1. The appellant and respondent 1 in a joint petition applied under the provisions of the Mysore Silicosis Rules for the award of compensation to them for the death of their husband B. Periathambi from the Mysore Gold Mining Company of India Ltd., Kolar Gold Fields. The petition which contained a clear and unambiguous averment that each of them was the married wife of the deceased was jointly signed by the appellant and respondent 1, The Commissioner for Workmen's Compensation, K. G. F. recorded the evidence of the appellant and respondent 1 and the sister of the deceased and pronounced his order dated 10-6-1952 awarding the amount deposited by the Mysore Gold Mining Company as compensation for the death of Periathambi to respondent 1 and her son, respondent 2. He disallowed the claim of the appellant for apportionment of the compensation on the ground that being a Christian, her marriage with the deceased Periathambi who at the time of the marriage was a Hindu, was invalid and could not be recognized according to law.
2. The learned Counsel for the appellant contends: (1) that the Commissioner was wrong in going into the validity of the marriage inasmuch as no one disputed the validity of the marriage, and (2) that in any event, the conclusion of the Commissioner that the marriage was invalid according to law is opposed to law and therefore incorrect. The learned counsel for the respondents, however, supported the decision of the Commissioner on the ground that under Hindu Law, no marriage between a Hindu and a Christian can be valid or recognized.
3. The order of the Commissioner does not make it clear how or why or under what circumstances he came to consider the validity of the marriage when neither respondent 1 nor anyone else raised that question before him and when, as already stated, both the appellant and respondent 1 admitted in the joint petition they filed their respective status as married wives of the deceased Periathambi. Respondent 1 reiterated and affirmed this status of the appellant in her evidence before the Commissioner. The sister of the deceased also in her evidence specifically stated that the -appellant is the married wife of the deceased. The materials on record thus make it clear that apart from the averments and admissions in the petition and the oral evidence in the case that the appellant is the wife of the deceased Periathambi, the conduct of the relatives of the deceased and their treatment of the appellant point to the conclusion that she is the wife of the deceased. The presumptions of law are also in favour of legitimacy and the validity of marriages.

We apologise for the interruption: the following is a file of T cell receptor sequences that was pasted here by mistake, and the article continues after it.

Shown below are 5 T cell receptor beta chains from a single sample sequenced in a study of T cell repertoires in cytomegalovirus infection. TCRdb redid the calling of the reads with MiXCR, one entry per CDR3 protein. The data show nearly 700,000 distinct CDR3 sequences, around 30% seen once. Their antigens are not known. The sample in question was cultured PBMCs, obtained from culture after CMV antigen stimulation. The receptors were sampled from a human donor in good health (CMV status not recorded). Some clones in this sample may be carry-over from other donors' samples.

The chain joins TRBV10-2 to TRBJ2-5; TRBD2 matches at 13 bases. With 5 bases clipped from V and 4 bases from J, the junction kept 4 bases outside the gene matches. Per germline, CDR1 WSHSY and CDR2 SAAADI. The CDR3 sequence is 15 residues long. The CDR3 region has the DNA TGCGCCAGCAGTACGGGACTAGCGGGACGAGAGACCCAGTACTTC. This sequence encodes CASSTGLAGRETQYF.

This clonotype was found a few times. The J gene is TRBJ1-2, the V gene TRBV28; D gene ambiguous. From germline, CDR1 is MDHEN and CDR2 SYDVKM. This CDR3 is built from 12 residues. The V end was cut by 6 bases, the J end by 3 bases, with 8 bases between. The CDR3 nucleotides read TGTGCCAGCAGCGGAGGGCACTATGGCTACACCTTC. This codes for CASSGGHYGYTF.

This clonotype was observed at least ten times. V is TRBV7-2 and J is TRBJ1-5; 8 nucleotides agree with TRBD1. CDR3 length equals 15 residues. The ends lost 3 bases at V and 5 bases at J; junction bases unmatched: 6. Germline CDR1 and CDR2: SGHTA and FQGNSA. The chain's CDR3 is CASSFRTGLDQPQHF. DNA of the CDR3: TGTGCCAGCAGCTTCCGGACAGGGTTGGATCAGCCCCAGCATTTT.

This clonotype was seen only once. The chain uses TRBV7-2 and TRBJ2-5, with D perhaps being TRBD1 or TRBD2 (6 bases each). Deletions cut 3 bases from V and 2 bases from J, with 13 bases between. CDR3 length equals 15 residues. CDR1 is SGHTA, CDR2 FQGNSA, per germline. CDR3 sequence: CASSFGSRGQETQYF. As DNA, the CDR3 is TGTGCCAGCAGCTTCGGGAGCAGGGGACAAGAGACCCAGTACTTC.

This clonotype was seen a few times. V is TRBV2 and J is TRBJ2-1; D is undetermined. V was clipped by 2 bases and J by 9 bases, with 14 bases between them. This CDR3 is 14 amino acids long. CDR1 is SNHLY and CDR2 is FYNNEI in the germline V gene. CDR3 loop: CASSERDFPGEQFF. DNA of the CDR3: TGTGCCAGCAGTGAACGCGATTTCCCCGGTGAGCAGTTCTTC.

It is conceded that Periathambi does not belong to the twice-born classes and it therefore follows that the strict injunction of Hindu Law that marriages must be within caste is not applicable to him. The doctrine of 'factum valet' viz. the proposition 'that which ought not to be done, if done, is valid will be applicable to the facts of this case and one of the effects of that doctrine is that when the factum of marriage is admitted every presumption should be made in favour of the validity of the marriage. It would be unjustifiable interference for the Courts to declare a marriage null and void when it is accepted by the members of the caste as valid.
4. It must be noted in this connection that the evidence of the appellant is to the effect that she was married to the deceased according to Hindu rites. The observation of Sankaran Nair J. in --'Muthusami Mudaliar v. Masilamani', 33 Mad 342 (A) that:
'A marriage contracted according to Hindu rites by a Hindu with a Christian woman who, before marriage, is converted to Hinduism, is valid when such marriages are common among and recognized as valid by the custom of the caste to which the man belongs, although such marriage may not be in strict accordance with the orthodox Hindu religion'
is therefore apposite. It may also be mentioned that succession and inheritance in Hindu Law do not exclude illegitimate children & their mothers, more particularly among the Sudras. There is, besides, no rule of Hindu Law which forbids the subsistence of a marriage one of the parties to which is a non-Hindu, that is to say, Hindu Law does not refuse to recognize a conjugal union merely by reason of a difference of religion see --'Chandramani v. Ramashankar', : AIR1951All529 (B). This position received statutory recognition in India Act 21 of 1949, though that Statute is limited in its scope to Hindus, Jains and Sikhs, and is in consonance with the prevalent trend of public opinion in a secular State.
5. We therefore set aside the order of the Commissioner for Workmen's Compensation and direct the Commissioner to apportion the compensation between the appellant and the respondents according to law. The costs of this appeal will be paid by the respondents.
6. Appeal allowed.